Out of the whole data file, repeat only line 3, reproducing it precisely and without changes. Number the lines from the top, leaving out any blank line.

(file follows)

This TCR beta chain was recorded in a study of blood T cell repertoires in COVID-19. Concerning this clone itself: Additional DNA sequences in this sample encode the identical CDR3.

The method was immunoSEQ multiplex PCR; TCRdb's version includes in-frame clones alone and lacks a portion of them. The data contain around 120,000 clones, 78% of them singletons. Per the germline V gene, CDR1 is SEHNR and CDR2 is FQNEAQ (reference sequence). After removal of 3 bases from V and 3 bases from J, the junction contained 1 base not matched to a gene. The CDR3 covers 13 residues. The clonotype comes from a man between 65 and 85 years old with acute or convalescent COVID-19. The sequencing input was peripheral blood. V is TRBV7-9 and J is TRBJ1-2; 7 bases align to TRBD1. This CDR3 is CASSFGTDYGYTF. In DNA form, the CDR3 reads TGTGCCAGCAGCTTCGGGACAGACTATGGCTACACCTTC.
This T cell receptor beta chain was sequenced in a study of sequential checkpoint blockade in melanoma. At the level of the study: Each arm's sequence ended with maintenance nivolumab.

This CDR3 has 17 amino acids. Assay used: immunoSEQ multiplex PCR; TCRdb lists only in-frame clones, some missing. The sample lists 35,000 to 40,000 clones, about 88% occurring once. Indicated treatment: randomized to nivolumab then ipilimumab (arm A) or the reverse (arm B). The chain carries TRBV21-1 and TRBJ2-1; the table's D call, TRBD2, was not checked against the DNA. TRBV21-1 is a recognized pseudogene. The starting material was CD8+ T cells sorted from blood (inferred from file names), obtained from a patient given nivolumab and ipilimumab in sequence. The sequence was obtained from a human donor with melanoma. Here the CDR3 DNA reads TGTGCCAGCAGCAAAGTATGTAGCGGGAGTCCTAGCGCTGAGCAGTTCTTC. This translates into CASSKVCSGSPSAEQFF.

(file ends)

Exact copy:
This T cell receptor beta chain was sequenced in a study of sequential checkpoint blockade in melanoma. At the level of the study: Each arm's sequence ended with maintenance nivolumab.